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Belgrade Pride 2016

 

News 18 Sep 16

LGBT Activists March with Politicians for Belgrade Pride

Serbian politicians joined several hundred LGBT rights supporters on a march through the Serbian capital on Sunday for the Pride Parade, which concluded without any incidents – although many criticized the organization of the event.

Sasa Dragojlo
BIRN

Belgrade

Third Belgrade’s Pride Parade under the slogan “Love changes the world” has been held on Sunday. Photo: Beta

The third Belgrade Pride Parade, which took place under the slogan “Love changes the world”, was held on Sunday with several hundred LGBT rights supporters, alongside Serbian politicians, participating in the march through the centre of the Serbian capital

Serbian actress Mirjana Karanovic, and ‘godmother’ of this year’s Pride Parade, officially opened the event, congratulating all those who gathered for the march, telling those present that she believes it is important for everyone to find a way to overcome fear, referring to the fact that LGBT rights have not become normalized in Serbian society and violence against LGBT people still occurs.

“Human life is precious and the right to live it freely is inviolable,” Karanovic said

Numerous politicians and diplomats were spotted at the event, including Ana Brnabic, the Serbian Minister for Administration and Local Government, who is also the first openly gay minister in the country.

Belgrade’s mayor Sinisa Mali also joined the parade, alongside Bojan Pajtic, leader of the Democratic Party, DS, and Cedomir Jovanovic, President of the Liberal Democratic Party, LDP.

The head of the EU delegation to Serbia, Michael Davenport, and the German ambassador to Belgrade, Axel Dittmann, were among those from the international community who took part.

Boban Stojanovic, one of the event organisers, said that the Pride Parade is not only for the LGBT population, but for all those who are discriminated against and invisible in Serbian society.

“This is a celebration not only of LGBT people, but also for all workers who fear in their pain not to lose a piece of bread. A celebration of all Roma people who are silent. A celebration of all persons with disabilities who are suffering in four walls because they cannot describe what it’s like when everyone is staring at you and you are the subject of derision,” Stojanovic said.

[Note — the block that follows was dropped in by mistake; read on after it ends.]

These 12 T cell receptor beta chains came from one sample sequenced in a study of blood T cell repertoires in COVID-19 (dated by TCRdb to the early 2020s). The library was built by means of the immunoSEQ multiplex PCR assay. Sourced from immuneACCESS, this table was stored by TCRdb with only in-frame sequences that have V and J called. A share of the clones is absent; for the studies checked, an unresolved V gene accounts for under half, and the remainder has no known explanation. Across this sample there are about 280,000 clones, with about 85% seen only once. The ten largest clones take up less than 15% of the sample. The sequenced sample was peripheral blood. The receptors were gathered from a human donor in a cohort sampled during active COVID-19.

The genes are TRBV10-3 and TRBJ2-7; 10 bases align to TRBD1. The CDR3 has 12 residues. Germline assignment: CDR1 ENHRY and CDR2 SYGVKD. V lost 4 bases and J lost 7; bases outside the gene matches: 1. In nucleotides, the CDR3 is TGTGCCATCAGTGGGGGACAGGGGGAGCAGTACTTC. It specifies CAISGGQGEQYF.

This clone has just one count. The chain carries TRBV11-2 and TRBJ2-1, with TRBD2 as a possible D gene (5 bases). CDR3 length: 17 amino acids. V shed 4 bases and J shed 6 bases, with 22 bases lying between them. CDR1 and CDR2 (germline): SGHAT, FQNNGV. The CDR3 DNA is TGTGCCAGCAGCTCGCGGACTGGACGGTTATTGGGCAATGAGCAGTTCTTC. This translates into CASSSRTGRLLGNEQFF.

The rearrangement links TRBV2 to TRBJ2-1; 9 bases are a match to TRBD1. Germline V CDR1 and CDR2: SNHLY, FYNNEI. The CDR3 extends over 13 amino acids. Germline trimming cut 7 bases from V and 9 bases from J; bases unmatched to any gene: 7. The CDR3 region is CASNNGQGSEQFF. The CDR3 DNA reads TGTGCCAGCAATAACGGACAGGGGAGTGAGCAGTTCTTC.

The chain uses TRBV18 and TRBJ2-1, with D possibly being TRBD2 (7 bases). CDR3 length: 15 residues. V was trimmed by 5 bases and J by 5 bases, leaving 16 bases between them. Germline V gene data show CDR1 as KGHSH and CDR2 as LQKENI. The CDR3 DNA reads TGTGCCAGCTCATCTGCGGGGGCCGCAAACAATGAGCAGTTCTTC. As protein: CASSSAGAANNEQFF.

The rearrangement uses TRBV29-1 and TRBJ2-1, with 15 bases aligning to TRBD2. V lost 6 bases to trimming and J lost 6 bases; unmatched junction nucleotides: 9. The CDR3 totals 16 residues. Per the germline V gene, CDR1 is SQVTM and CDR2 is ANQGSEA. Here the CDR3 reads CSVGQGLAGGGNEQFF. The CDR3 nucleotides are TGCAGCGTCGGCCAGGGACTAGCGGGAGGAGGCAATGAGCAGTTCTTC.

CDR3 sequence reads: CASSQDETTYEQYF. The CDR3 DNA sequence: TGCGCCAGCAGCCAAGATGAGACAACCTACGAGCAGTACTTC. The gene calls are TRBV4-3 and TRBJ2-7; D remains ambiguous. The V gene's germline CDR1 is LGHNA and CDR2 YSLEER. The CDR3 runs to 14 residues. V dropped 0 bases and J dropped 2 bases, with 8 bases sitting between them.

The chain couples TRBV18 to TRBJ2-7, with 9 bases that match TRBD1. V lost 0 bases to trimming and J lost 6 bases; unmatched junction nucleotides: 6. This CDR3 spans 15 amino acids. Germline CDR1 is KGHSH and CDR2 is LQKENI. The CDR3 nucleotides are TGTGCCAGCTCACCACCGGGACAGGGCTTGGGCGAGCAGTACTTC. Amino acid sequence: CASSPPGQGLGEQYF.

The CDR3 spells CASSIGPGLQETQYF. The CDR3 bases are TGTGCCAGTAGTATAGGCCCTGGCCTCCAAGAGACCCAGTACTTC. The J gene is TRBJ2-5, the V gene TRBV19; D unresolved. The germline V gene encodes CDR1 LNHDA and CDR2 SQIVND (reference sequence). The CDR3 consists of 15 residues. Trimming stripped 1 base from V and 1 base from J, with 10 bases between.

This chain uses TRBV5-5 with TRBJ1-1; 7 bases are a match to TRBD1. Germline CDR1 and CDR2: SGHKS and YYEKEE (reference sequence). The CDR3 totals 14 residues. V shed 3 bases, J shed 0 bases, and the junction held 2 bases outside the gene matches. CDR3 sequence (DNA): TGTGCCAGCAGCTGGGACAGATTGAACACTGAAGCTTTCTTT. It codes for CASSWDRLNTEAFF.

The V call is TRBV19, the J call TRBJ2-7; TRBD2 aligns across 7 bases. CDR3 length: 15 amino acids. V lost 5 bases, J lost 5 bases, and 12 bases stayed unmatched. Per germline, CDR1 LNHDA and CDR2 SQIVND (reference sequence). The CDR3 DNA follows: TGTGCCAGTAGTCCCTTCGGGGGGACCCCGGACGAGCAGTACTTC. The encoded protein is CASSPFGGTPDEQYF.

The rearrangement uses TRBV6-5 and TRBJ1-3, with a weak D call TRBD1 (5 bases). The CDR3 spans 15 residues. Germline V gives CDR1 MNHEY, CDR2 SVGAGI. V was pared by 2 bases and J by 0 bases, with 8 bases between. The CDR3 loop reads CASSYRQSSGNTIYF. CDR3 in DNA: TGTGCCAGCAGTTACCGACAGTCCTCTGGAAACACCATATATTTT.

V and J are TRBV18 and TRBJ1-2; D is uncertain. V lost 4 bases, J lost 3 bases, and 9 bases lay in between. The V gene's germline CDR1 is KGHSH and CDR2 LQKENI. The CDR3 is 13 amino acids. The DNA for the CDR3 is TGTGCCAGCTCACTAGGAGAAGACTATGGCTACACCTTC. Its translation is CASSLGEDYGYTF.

He added: “This is a celebration for all women who suffer violence, the pride of all people in the workplaces who are silent and suffer because they feel powerless.”

During the march, protesters stopped for a minute of silence at the Patriots monument on Terazije street, intended to show support for the LGBT community in Turkey, where Pride parades have been banned, and as a homage to Hande Kader, a trans-person and activist who was brutally murdered in Istanbul in August.

While the conclusion of the event without incident is considered an achievement, Marko, a thirty-three-year-old man from Serbia, claimed that Pride Parade suffered from bad organisation this year, which resulted in a smaller number of people joining the march than he hoped for.

“It is shameful how the organisers ignored the fact the Pride is happening. Nobody called people to come,” he said.

However, he added that regardless, the Belgrade Pride event is still essential for providing visibility for the LGBT community among Serbian society.

“Continuity of Pride is important. I think the situation [for LGBT people] in society is a bit more relaxed every year,” he said.

Several other organisations that support gay rights, including the Gay Lesbian Info Centre and the citizen associations Egal and LGBT Serbia, also criticised the organisastion of the parade, claiming the event is not inclusive, is closed to the needs and criticisms of the LGBT community, and does not make an effort to boost the number of LGBT supporters who attend the march.

Serbia’s first LGBT Minister Ana Brnabic attended the Pride. Photo: Beta


First published by – Balkan Insight

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